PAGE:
|By Allison Sharp, Jennifer’s sister|
Several years ago, I decided to make my oldest niece a quilt to celebrate her wedding. As other nieces got married, I continued to make each of them a quilt big enough to fit a queen-size bed. I always asked what colors and patterns they liked, and while some of them didn’t care, others had very particular opinions. My first nephew got married in January, and imagine my surprise when he and his fiancé requested a Lord of the Rings quilt! (The Lord of the Rings is a trilogy written by J.R.R. Tolkien and later made into three, very popular movies by Peter Jackson. Tolkien also wrote The Hobbit, and Jackson, again, made this book into three films.)
After trying many complicated and uninspiring ideas and designs, I finally—-a month and a half before the wedding—-decided to see if I could buy Lord of the Rings fabric online somewhere.
Yes! You really can buy Lord of the Rings fabric! The piece below is one designer’s interpretation of the Eye of Sauron.
I bought several pieces of fabric and then pieced together a fairly simple quilt top with a more complicated design in each corner. I decided to do the actual quilting myself, and even though I didn’t pick complicated designs, with a quilt this large on my regular domestic sewing machine, I still spent far more time quilting the quilt than piecing it together.
The stunning Lord of the Rings fabric panel on the front of the quilt is an actual reproduction, on fabric, of the movie poster from the first movie, The Fellowship of the Ring. You can buy this on Amazon and a great website called Spoonflower.com. (The links for this and other fabric used in the quilt are at the end of the blog.) Please note that pre-printed panels like this one are not necessarily printed exactly straight or cut very precisely. If you use pre-printed fabric, be prepared to trim the panel and maybe adjust the measurements of the rest of the quilt.
I decided to quilt this panel, starting at the One Ring, in a spiral with lines one inch apart. I quilted this with my walking foot, and once you get the spiral started, this quilting design is not too difficult to sew.
Starting the spiral at the One Ring visually demonstrates how central it is to the books and movies, and I had several people comment that the spiral emphasizes the One Ring’s ever-increasing influence on everything pictured in the panel.
I also decided to quilt spirals on the fabric panel printed with the map of Middle Earth. I started a larger spiral around Mount Doom (the spiral beginning on the right side of the map). I added a smaller spiral around Hobiton, Frodo’s village. I wanted the two spirals to cross, symbolizing the way Frodo and Mount Doom eventually influence and then connect with each other. (If I had not been tired and pressed for time, I would have added more small spirals because I like the way they look when they cross the large spirals.)
My nephew and his fiancé wanted quotations from J.R.R. Tolkien on the quilt. Luckily, my daughter is very willing to embroider for me. The first quotation comes from The Hobbit and is spoken by Gandalf about Bilbo.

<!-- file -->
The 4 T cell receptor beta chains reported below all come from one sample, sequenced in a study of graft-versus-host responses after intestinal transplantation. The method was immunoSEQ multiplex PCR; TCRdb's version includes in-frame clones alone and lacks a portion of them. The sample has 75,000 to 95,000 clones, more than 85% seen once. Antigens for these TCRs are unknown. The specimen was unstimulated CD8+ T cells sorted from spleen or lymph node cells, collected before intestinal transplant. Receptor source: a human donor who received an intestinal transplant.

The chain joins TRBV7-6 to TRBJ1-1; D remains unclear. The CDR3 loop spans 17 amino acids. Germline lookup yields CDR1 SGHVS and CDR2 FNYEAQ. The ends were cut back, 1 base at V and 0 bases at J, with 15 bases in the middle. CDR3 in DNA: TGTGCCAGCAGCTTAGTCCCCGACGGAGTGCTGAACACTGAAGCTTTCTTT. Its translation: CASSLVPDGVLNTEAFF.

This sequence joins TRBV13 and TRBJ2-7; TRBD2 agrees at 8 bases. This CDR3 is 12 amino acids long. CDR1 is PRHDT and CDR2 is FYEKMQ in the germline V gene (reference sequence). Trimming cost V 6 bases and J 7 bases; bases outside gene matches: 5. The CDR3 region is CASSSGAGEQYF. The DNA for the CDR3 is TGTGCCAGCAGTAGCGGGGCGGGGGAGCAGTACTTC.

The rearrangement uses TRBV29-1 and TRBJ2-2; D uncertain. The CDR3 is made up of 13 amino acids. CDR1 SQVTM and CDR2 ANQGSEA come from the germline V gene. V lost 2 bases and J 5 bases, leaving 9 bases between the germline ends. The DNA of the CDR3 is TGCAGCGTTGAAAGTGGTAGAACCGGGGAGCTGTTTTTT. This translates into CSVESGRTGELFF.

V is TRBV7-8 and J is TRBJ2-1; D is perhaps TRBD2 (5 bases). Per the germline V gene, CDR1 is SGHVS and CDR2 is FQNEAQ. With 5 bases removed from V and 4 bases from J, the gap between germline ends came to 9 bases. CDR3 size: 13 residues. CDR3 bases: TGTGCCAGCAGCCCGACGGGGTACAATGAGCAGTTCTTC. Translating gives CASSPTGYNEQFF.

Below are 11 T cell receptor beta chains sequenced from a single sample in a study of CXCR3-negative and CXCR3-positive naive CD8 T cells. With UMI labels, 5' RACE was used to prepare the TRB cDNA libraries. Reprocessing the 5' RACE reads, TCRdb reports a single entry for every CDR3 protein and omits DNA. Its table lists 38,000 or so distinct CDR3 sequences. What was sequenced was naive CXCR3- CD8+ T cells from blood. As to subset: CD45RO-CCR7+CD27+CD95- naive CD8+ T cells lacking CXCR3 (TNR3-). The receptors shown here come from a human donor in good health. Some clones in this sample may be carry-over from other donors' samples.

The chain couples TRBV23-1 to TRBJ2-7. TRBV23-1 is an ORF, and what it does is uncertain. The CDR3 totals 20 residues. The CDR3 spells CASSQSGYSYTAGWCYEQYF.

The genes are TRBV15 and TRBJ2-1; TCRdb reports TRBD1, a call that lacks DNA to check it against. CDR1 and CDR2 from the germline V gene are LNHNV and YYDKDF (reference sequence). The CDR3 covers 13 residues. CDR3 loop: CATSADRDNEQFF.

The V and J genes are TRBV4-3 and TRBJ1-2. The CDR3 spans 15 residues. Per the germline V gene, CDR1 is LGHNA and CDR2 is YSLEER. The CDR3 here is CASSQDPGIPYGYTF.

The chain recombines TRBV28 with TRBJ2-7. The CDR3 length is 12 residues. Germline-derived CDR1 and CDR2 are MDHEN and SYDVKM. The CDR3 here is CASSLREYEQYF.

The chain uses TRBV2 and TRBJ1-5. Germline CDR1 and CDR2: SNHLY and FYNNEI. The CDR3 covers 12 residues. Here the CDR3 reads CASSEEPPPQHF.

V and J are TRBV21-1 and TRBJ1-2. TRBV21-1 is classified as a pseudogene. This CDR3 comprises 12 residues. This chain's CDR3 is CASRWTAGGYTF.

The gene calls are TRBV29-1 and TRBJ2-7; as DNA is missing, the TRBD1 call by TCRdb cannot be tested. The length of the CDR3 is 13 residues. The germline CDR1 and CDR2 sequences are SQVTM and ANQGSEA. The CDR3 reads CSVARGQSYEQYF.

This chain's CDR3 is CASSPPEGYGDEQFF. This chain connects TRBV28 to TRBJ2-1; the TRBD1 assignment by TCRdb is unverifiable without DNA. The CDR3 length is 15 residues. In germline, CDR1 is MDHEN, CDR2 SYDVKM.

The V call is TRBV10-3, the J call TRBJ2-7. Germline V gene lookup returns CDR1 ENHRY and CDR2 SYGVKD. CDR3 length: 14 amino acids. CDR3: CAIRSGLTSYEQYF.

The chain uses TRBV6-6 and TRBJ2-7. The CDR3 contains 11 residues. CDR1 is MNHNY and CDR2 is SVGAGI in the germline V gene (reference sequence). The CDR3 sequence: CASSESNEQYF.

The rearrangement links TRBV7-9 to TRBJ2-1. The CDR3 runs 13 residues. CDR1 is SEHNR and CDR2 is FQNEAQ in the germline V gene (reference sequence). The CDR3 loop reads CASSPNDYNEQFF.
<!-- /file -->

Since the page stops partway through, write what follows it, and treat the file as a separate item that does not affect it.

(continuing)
The second quotation is written in Elvish, a language created by Tolkien just for his books. Amazingly enough, you can actually purchase embroidery patterns that allow your embroidery machine to sew Elvish letters! I, personally, don’t know Elvish, so I was very grateful that my daughter was willing to find a quotation that she could translate into Elvish and then stitch: “All that is gold does not glitter. Not all who wander are lost.”
I spent the most time quilting the large borders around the central square of the quilt. Using some of the ideas in Explore Walking Foot Quilting by Leah Day, I quilted the border with bright yellow thread in a pinstripe grid set on point. The lines of stitching in the “pinstripe” are about ¼” apart, and the distance between one set of pinstripes to another is about 2”. “On point” means that the squares in the grid are sitting on their points and not their sides.
For the back of the quilt, I found a matching fabric that I sewed to all of the extra Lord of the Rings fabric that I didn’t use in the quilt top. This includes a fabric panel of The Hobbit movie poster, Lothlorien trees, and random pieces from maps of Middle Earth. (Yes, I could have saved them for another project, but I wasn’t quite sure what that would be.) I pieced them together randomly, which you can see from the photo.
With the colors of the fabrics (picked by the bride and groom), the printed fabric panels, and the extensive quilting, the quilt looks stunning!
Even if you never sew a Lord of the Rings quilt, I hope this post gives you some ideas of how you might make a quilt about a specific subject. If you search on Amazon and Spoonflower, you will find fabric that relates to not only The Lord of the Rings, but also The Hobbit, Harry Potter, Star Wars, Marvel Comics, and probably just about anything else you might want.
Amazon has a surprisingly large collection of Lord of the Rings fabric.
Spoonflower.com has beautiful fabrics from many different designers. For maps of Middle Earth, click here.
Here’s a link for Lord of the Rings fabric at Spoonflower
For machine embroidery designs in the Tengwar Elvish dialect (you didn’t know there were different versions of Elvish, did you?), visit Lynellen’s Etsy shop.
You can find Leah Day’s book, Explore Walking Foot Quilting, at her website, leahday.com. I purchased the print edition.